understand and accept.

Revenue models based on pure advi-

sory fees increase the trust-level of
the client. However, at present, advis-
ers in India don’t have much of pricing
power, partly because of the lack of
awareness about the need for prudent
financial planning or asset allocation,
and partly because of the general lack
of trust.

Anshu Kapoor I find that clients insist on meeting the

Edelweiss Capital senior-most official in the organisation,
even though other wealth managers
are very adequately experienced and
In addition, whether it is called pri- The challenges include people, in well-qualified. This creates a problem
vate banking or private wealth man- terms of trying to create a supply in terms of being able to scale up the
agement, firms need to find a vehicle chain, and also penetration, in terms business. The most sought-after ser-
which allows them to aggregate which- of trying to do more with each client vice model by UHNIs is a blend of the
ever products and services they offer given that owner-promoters have two size and scale of a large organisation
as efficiently as possible – whether balance sheets – the corporate side combined with highly personalized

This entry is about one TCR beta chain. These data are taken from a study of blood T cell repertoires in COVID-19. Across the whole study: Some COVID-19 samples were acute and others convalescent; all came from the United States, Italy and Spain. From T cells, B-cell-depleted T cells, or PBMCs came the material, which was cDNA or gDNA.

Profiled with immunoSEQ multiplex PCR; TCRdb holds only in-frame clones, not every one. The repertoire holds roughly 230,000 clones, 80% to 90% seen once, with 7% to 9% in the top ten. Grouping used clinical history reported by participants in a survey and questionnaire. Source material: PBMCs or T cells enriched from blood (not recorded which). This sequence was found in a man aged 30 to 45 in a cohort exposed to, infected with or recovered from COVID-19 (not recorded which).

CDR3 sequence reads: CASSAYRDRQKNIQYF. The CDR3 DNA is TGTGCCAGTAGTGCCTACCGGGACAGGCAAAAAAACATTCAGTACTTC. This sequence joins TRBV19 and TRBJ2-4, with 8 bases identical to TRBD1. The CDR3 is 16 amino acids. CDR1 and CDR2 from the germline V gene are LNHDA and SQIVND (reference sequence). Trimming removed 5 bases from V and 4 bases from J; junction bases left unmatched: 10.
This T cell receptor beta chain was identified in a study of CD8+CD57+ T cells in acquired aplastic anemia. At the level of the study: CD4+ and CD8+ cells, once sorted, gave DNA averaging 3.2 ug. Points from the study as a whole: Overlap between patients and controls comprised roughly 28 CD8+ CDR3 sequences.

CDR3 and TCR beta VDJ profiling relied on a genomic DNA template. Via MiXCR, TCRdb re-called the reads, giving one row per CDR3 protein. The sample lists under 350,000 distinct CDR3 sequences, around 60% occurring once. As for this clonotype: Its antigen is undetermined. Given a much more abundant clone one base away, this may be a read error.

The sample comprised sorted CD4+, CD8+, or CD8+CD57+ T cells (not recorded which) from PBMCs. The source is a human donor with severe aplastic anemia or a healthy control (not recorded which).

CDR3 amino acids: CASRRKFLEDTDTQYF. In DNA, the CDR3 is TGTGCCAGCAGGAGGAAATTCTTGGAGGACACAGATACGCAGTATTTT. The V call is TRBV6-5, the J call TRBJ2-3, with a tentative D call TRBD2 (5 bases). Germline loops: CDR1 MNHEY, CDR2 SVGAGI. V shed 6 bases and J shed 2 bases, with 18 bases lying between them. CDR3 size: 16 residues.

these include banking, investment and the private wealth. Also, creating services of small financial boutique.
services, wealth planning, credit ser- distribution by using technology is a
vices or whatever other overlays they hurdle to overcome, for example use Nitin Rao: My approach is to take the
choose to provide. mobile offerings to deliver services or 150 people within private banking who
client experience at lower cost, and to were each providing a mix of products
So I would like to see a distinct um- provide scale. and services, and then segregating
brella regulatory framework with a their duties.
clear set of guidelines which address- Our approach has been to try to invert
es all the activities we provide and a the cost structure in some way by cre- This has involved us having 100 in-
vehicle which firm can use in an ef- ating an independent consulting mod- dividuals who have an investment
ficient way to be able to deliver that, el, where we try to find entrepreneurs
whether this is an NBFC or a bank. rather than employees and give them
access to our entire platform. We’ve
hired about five to six people to do

FINDING THE RIGHT this so far, and the results are encour-
aging. They use our brand to support
BUSINESS MODEL and train them. Because they are in-
dependent, there is no fixed cost.

Anshu Kapoor: We believe that the

PR Dilip: In my experience, the most
opportunity in India will surprise us,
effective financial adviser is one who